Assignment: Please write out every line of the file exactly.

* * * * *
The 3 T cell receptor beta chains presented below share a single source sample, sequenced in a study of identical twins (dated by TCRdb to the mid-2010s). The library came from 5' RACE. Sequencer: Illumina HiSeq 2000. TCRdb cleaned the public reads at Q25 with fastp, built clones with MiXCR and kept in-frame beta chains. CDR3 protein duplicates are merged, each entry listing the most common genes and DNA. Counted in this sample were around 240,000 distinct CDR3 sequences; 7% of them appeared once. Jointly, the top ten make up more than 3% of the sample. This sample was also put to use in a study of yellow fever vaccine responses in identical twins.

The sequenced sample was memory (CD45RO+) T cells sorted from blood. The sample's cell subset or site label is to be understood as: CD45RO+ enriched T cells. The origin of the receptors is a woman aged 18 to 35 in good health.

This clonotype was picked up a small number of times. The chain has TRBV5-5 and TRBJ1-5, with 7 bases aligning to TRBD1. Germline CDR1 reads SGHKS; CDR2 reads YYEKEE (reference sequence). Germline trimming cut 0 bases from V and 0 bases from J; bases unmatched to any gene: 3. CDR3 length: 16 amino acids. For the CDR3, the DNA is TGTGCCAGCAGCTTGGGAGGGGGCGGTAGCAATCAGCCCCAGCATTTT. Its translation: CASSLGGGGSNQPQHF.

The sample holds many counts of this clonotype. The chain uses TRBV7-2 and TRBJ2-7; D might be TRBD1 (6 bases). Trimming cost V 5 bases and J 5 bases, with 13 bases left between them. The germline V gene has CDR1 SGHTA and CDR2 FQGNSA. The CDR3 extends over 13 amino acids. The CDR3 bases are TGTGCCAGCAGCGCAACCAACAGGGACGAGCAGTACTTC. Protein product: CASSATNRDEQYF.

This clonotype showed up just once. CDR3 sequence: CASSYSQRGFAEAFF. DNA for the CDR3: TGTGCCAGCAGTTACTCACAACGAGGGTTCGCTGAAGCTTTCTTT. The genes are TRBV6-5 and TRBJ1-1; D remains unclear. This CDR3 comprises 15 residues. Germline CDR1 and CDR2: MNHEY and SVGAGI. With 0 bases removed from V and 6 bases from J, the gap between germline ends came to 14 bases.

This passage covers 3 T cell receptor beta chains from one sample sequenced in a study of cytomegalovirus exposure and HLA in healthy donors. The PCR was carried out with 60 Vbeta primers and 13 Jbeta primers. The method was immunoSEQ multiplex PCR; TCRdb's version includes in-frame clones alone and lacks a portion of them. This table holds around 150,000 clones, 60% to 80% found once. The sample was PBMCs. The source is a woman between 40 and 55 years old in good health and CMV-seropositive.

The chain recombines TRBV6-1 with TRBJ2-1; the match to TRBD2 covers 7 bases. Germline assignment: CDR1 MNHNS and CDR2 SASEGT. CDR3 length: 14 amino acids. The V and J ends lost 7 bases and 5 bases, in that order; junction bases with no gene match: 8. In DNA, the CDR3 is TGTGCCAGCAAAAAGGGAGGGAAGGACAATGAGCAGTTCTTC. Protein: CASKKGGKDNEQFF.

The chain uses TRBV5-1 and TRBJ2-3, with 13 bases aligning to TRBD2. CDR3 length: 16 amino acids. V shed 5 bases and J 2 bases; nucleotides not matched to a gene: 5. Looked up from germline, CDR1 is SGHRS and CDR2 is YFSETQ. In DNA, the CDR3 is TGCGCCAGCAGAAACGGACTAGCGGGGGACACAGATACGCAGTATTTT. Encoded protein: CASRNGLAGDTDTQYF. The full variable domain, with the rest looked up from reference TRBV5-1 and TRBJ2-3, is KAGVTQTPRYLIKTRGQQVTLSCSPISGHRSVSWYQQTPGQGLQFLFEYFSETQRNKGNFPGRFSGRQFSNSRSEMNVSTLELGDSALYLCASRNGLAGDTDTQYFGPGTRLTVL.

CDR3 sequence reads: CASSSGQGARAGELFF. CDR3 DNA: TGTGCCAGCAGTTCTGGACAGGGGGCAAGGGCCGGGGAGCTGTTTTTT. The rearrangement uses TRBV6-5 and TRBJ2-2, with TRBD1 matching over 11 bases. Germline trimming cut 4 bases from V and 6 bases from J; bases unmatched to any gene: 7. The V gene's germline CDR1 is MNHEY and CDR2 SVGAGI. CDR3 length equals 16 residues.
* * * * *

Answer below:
The 3 T cell receptor beta chains presented below share a single source sample, sequenced in a study of identical twins (dated by TCRdb to the mid-2010s). The library came from 5' RACE. Sequencer: Illumina HiSeq 2000. TCRdb cleaned the public reads at Q25 with fastp, built clones with MiXCR and kept in-frame beta chains. CDR3 protein duplicates are merged, each entry listing the most common genes and DNA. Counted in this sample were around 240,000 distinct CDR3 sequences; 7% of them appeared once. Jointly, the top ten make up more than 3% of the sample. This sample was also put to use in a study of yellow fever vaccine responses in identical twins.

The sequenced sample was memory (CD45RO+) T cells sorted from blood. The sample's cell subset or site label is to be understood as: CD45RO+ enriched T cells. The origin of the receptors is a woman aged 18 to 35 in good health.

This clonotype was picked up a small number of times. The chain has TRBV5-5 and TRBJ1-5, with 7 bases aligning to TRBD1. Germline CDR1 reads SGHKS; CDR2 reads YYEKEE (reference sequence). Germline trimming cut 0 bases from V and 0 bases from J; bases unmatched to any gene: 3. CDR3 length: 16 amino acids. For the CDR3, the DNA is TGTGCCAGCAGCTTGGGAGGGGGCGGTAGCAATCAGCCCCAGCATTTT. Its translation: CASSLGGGGSNQPQHF.

The sample holds many counts of this clonotype. The chain uses TRBV7-2 and TRBJ2-7; D might be TRBD1 (6 bases). Trimming cost V 5 bases and J 5 bases, with 13 bases left between them. The germline V gene has CDR1 SGHTA and CDR2 FQGNSA. The CDR3 extends over 13 amino acids. The CDR3 bases are TGTGCCAGCAGCGCAACCAACAGGGACGAGCAGTACTTC. Protein product: CASSATNRDEQYF.

This clonotype showed up just once. CDR3 sequence: CASSYSQRGFAEAFF. DNA for the CDR3: TGTGCCAGCAGTTACTCACAACGAGGGTTCGCTGAAGCTTTCTTT. The genes are TRBV6-5 and TRBJ1-1; D remains unclear. This CDR3 comprises 15 residues. Germline CDR1 and CDR2: MNHEY and SVGAGI. With 0 bases removed from V and 6 bases from J, the gap between germline ends came to 14 bases.

This passage covers 3 T cell receptor beta chains from one sample sequenced in a study of cytomegalovirus exposure and HLA in healthy donors. The PCR was carried out with 60 Vbeta primers and 13 Jbeta primers. The method was immunoSEQ multiplex PCR; TCRdb's version includes in-frame clones alone and lacks a portion of them. This table holds around 150,000 clones, 60% to 80% found once. The sample was PBMCs. The source is a woman between 40 and 55 years old in good health and CMV-seropositive.

The chain recombines TRBV6-1 with TRBJ2-1; the match to TRBD2 covers 7 bases. Germline assignment: CDR1 MNHNS and CDR2 SASEGT. CDR3 length: 14 amino acids. The V and J ends lost 7 bases and 5 bases, in that order; junction bases with no gene match: 8. In DNA, the CDR3 is TGTGCCAGCAAAAAGGGAGGGAAGGACAATGAGCAGTTCTTC. Protein: CASKKGGKDNEQFF.

The chain uses TRBV5-1 and TRBJ2-3, with 13 bases aligning to TRBD2. CDR3 length: 16 amino acids. V shed 5 bases and J 2 bases; nucleotides not matched to a gene: 5. Looked up from germline, CDR1 is SGHRS and CDR2 is YFSETQ. In DNA, the CDR3 is TGCGCCAGCAGAAACGGACTAGCGGGGGACACAGATACGCAGTATTTT. Encoded protein: CASRNGLAGDTDTQYF. The full variable domain, with the rest looked up from reference TRBV5-1 and TRBJ2-3, is KAGVTQTPRYLIKTRGQQVTLSCSPISGHRSVSWYQQTPGQGLQFLFEYFSETQRNKGNFPGRFSGRQFSNSRSEMNVSTLELGDSALYLCASRNGLAGDTDTQYFGPGTRLTVL.

CDR3 sequence reads: CASSSGQGARAGELFF. CDR3 DNA: TGTGCCAGCAGTTCTGGACAGGGGGCAAGGGCCGGGGAGCTGTTTTTT. The rearrangement uses TRBV6-5 and TRBJ2-2, with TRBD1 matching over 11 bases. Germline trimming cut 4 bases from V and 6 bases from J; bases unmatched to any gene: 7. The V gene's germline CDR1 is MNHEY and CDR2 SVGAGI. CDR3 length equals 16 residues.